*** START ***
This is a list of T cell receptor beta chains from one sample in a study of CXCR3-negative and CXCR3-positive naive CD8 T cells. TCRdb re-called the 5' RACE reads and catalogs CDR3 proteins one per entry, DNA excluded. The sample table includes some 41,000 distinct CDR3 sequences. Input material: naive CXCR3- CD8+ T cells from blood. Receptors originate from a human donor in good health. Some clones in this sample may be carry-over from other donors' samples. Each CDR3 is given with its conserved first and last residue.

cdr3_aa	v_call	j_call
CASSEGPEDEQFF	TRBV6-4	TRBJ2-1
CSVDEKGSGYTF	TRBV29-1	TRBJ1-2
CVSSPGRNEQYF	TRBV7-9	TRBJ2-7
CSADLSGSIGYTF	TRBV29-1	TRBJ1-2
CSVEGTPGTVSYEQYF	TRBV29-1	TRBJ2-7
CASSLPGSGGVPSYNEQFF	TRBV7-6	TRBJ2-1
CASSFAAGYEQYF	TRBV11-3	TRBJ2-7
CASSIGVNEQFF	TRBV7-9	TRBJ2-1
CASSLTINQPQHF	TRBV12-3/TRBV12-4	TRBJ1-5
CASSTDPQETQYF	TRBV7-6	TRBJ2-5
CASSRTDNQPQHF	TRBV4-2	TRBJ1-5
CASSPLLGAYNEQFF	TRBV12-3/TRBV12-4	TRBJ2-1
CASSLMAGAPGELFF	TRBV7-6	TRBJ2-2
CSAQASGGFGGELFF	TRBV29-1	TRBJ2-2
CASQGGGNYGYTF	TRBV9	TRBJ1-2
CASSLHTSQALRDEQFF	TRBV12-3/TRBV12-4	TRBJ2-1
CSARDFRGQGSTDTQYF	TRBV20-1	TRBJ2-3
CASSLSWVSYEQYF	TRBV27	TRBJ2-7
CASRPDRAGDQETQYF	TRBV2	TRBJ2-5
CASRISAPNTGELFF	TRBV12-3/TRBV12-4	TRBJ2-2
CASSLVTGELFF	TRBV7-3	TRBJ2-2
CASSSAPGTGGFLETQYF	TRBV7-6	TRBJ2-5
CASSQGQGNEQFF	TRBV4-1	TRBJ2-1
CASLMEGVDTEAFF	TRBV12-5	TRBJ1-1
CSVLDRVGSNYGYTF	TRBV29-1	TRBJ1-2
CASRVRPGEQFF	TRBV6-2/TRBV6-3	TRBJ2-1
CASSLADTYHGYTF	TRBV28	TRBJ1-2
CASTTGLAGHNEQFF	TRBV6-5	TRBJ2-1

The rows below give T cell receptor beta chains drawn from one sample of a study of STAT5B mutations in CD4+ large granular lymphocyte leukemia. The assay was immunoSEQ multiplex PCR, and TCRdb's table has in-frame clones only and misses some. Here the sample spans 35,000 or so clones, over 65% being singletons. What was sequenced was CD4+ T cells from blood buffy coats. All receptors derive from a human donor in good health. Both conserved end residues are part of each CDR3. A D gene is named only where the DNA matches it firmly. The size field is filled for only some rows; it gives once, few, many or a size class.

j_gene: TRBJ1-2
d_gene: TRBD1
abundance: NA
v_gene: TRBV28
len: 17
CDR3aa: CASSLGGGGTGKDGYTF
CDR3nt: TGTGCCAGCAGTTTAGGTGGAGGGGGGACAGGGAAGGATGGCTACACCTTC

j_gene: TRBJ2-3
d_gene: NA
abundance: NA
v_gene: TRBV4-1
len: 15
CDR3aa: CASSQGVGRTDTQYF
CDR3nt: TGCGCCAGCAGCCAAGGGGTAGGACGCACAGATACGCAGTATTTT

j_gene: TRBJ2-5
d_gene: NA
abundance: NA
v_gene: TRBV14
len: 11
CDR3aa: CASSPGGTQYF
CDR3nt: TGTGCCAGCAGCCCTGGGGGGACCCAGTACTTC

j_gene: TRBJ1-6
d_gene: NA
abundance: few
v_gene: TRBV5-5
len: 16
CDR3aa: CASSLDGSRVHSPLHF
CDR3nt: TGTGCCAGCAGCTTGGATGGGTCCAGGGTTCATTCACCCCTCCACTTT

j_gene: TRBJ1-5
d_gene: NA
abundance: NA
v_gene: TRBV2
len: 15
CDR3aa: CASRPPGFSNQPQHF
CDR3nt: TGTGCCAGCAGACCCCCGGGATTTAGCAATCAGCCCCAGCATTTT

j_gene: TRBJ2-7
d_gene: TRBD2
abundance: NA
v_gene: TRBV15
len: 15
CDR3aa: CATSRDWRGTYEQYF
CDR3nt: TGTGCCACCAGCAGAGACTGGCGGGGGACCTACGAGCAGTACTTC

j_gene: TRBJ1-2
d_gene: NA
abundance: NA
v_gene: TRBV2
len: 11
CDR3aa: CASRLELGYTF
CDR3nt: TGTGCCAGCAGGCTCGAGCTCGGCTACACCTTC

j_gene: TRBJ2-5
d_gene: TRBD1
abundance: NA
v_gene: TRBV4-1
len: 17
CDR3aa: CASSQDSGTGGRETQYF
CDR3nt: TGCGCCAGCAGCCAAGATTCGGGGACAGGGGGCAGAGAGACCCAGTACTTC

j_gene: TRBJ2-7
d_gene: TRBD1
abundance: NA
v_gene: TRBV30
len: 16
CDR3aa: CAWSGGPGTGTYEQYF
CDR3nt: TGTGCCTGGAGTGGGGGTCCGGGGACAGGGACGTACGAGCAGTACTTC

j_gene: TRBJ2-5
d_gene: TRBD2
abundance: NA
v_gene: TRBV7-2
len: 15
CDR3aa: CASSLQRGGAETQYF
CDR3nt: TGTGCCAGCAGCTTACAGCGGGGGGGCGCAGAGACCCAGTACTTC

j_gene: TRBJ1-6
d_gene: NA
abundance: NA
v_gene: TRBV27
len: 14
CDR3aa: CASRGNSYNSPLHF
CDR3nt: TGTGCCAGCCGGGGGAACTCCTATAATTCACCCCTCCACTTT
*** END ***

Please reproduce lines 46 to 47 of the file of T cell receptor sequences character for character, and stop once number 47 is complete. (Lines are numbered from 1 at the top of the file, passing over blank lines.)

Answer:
j_gene: TRBJ2-5
d_gene: NA